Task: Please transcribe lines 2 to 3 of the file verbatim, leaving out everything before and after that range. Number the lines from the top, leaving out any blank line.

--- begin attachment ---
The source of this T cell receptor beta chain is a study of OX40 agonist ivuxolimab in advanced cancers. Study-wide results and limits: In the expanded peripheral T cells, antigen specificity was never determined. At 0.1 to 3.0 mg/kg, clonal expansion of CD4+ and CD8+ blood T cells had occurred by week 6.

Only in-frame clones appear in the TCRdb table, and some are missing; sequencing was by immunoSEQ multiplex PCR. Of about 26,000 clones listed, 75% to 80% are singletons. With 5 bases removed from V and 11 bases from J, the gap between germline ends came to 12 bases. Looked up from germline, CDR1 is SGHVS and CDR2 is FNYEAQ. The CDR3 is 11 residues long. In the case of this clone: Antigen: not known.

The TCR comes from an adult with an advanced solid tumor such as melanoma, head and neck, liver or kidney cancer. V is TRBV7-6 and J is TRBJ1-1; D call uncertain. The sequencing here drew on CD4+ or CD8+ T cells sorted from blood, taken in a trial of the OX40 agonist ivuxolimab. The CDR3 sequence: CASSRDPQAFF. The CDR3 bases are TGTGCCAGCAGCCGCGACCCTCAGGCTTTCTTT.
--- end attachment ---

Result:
Only in-frame clones appear in the TCRdb table, and some are missing; sequencing was by immunoSEQ multiplex PCR. Of about 26,000 clones listed, 75% to 80% are singletons. With 5 bases removed from V and 11 bases from J, the gap between germline ends came to 12 bases. Looked up from germline, CDR1 is SGHVS and CDR2 is FNYEAQ. The CDR3 is 11 residues long. In the case of this clone: Antigen: not known.

The TCR comes from an adult with an advanced solid tumor such as melanoma, head and neck, liver or kidney cancer. V is TRBV7-6 and J is TRBJ1-1; D call uncertain. The sequencing here drew on CD4+ or CD8+ T cells sorted from blood, taken in a trial of the OX40 agonist ivuxolimab. The CDR3 sequence: CASSRDPQAFF. The CDR3 bases are TGTGCCAGCAGCCGCGACCCTCAGGCTTTCTTT.